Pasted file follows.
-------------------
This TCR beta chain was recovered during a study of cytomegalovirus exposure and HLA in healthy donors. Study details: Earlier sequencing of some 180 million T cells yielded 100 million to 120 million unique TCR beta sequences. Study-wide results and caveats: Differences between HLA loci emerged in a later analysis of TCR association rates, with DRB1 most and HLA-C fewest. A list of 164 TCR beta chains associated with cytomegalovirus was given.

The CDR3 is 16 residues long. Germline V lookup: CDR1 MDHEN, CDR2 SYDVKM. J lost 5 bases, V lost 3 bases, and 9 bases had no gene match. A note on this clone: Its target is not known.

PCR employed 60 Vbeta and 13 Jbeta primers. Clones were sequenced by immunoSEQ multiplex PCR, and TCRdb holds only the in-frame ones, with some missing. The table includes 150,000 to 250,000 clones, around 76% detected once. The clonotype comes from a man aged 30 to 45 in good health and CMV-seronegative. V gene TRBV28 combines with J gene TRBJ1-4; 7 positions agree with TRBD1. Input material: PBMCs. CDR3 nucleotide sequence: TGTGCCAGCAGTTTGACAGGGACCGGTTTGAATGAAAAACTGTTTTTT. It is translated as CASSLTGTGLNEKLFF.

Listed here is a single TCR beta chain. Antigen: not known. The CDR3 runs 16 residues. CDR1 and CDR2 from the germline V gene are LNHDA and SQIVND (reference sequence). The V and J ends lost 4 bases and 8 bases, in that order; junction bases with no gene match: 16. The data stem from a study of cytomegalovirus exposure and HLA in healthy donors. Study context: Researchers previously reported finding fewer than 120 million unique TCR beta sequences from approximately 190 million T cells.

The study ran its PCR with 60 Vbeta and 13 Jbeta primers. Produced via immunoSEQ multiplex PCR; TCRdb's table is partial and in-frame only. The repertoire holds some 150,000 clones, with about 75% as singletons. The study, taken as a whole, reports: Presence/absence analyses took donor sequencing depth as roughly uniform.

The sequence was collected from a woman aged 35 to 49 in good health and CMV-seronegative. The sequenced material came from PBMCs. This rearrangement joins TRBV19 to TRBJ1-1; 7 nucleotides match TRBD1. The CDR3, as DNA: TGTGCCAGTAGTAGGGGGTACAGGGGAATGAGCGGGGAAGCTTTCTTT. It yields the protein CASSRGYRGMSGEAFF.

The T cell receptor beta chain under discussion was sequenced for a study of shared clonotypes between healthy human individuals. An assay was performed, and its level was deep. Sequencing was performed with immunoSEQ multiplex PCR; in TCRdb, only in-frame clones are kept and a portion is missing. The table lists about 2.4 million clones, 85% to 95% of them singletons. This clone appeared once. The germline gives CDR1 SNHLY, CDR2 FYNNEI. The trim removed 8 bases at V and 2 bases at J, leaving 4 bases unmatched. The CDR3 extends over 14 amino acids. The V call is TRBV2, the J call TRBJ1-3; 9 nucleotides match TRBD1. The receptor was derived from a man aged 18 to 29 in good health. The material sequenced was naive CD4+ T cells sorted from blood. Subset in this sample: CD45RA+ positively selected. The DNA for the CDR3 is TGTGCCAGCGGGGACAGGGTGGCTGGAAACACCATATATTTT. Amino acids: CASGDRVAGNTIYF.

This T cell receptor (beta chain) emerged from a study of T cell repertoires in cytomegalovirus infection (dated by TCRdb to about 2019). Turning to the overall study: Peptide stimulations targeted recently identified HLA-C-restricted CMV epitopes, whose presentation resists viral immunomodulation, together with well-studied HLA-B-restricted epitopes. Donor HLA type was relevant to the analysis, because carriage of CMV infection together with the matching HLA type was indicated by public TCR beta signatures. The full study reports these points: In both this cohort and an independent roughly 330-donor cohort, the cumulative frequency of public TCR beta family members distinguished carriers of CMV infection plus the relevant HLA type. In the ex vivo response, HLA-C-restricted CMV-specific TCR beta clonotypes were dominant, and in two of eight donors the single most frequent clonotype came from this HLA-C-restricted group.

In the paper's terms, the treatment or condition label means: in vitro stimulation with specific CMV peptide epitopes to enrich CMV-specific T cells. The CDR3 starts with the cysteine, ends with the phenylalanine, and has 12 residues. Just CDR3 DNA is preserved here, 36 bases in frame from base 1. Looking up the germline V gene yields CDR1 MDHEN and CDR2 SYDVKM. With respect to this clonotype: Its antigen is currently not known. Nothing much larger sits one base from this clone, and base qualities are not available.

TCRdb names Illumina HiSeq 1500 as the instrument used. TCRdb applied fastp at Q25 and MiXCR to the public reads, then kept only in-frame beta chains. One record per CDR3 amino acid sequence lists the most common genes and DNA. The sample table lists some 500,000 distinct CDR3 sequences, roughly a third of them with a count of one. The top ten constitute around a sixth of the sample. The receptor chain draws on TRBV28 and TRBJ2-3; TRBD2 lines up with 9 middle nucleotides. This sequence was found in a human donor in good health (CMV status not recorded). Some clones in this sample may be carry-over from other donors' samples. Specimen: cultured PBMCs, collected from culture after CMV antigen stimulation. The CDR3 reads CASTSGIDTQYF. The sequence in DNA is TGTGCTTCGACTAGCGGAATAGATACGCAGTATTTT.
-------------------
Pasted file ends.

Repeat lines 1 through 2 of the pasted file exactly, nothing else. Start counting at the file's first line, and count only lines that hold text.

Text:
This TCR beta chain was recovered during a study of cytomegalovirus exposure and HLA in healthy donors. Study details: Earlier sequencing of some 180 million T cells yielded 100 million to 120 million unique TCR beta sequences. Study-wide results and caveats: Differences between HLA loci emerged in a later analysis of TCR association rates, with DRB1 most and HLA-C fewest. A list of 164 TCR beta chains associated with cytomegalovirus was given.

The CDR3 is 16 residues long. Germline V lookup: CDR1 MDHEN, CDR2 SYDVKM. J lost 5 bases, V lost 3 bases, and 9 bases had no gene match. A note on this clone: Its target is not known.